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    The remains of prof. Wróblewski were buried in the National Pantheon

    The remains of the Polish physicist, prof. Zygmunt Wróblewski were placed in the crypt of the National Pantheon in the church of Saints Peter and Paul in Krakow on Tuesday (16 Nov). The scientist developed – together with Karol Olszewski – a cascade method of condensation gases, which was of great importance for science.

    The professor who died on April 16, 1888 – at the age of only 43 – was said goodbye to, among others, representatives of the scientific world, academics, and students of the Krakow High School No. 9 whose patron is the scholar.

     

    The Rector of the Jagiellonian University, Jacek Popiel, recalling the scientific path of Zygmunt Wróblewski, emphasized that the turning point for him was taking over the chair of experimental physics at the Krakow University.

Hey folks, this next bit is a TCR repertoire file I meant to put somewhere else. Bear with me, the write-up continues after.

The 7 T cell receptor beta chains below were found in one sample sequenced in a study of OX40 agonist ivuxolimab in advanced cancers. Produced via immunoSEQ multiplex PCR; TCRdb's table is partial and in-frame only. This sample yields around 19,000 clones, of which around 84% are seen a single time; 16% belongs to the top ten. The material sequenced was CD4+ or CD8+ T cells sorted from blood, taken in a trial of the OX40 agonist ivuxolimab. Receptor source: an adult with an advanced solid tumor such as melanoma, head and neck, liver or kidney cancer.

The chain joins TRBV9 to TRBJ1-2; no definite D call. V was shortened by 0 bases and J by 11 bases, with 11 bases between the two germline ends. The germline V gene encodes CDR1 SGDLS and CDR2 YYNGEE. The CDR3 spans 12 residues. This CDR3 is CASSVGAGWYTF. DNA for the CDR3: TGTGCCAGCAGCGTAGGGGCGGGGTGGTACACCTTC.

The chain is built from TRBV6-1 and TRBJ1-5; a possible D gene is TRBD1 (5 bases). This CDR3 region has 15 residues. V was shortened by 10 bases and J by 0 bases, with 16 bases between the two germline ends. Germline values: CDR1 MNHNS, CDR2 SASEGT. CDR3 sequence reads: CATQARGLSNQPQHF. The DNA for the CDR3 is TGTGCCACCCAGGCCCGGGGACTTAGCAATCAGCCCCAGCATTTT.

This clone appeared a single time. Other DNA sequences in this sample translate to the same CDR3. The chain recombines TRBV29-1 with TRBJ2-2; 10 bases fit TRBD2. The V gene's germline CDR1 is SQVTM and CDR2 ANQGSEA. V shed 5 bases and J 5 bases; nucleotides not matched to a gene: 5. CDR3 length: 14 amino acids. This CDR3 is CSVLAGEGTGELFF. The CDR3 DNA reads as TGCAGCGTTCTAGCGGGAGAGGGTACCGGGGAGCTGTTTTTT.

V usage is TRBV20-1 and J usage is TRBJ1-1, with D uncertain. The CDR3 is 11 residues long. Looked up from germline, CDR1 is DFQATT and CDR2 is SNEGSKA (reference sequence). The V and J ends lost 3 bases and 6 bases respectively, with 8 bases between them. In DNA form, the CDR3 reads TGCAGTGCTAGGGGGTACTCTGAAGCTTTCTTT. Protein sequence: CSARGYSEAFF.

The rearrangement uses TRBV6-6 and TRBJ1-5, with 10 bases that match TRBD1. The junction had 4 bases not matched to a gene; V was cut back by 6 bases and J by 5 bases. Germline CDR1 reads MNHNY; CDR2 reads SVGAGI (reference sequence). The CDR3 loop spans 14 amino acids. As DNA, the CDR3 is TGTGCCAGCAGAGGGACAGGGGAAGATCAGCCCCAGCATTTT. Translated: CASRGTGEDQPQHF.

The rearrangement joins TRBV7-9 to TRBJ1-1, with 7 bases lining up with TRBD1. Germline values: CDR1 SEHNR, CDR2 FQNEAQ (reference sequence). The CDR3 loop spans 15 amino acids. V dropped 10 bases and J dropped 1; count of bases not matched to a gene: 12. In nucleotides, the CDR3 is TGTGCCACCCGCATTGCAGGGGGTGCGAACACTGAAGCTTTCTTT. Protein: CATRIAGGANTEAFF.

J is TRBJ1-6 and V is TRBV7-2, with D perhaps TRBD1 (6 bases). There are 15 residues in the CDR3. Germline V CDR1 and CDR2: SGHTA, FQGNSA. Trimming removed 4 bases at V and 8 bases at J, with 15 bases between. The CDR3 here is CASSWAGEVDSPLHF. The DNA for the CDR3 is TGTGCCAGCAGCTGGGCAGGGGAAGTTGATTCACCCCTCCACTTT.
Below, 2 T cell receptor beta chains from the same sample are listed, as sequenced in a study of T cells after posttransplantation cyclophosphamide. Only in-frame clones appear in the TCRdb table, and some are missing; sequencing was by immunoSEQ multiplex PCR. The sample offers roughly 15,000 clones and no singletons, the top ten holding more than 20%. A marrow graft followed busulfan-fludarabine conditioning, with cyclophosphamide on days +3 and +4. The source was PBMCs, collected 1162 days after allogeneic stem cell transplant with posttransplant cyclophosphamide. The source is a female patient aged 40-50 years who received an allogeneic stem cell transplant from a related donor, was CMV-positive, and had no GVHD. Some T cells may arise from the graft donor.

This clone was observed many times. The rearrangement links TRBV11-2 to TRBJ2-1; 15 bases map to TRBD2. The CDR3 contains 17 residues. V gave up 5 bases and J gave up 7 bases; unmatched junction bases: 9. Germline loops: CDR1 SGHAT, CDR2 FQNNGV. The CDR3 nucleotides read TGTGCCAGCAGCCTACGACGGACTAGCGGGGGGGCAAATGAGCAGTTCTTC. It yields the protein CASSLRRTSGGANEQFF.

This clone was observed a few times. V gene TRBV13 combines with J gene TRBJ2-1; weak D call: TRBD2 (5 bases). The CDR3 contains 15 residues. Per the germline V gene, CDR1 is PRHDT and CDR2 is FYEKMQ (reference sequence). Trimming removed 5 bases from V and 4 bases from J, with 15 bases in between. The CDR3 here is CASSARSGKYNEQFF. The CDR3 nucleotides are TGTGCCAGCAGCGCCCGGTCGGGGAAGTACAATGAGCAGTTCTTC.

“Finally, he had full access to the laboratory, which he equipped with additional devices, including the one for liquefying gases that he had brought to Krakow from Paris. It is worth noting, however, that some of the equipment he used, he often constructed himself, selecting parameters and properties according to the conducted experiences,” indicated prof. Popiel.

     

    The cascade method of liquefying gases that prof. Wróblewski developed together with prof. Karol Olszewski (whose remains were buried in the Pantheon three years ago). On April 5, 1883, scientists from Krakow were the first in the world to obtain liquid oxygen, and a few days later – on April 13 – liquid nitrogen. It was of great importance for the progress of science.

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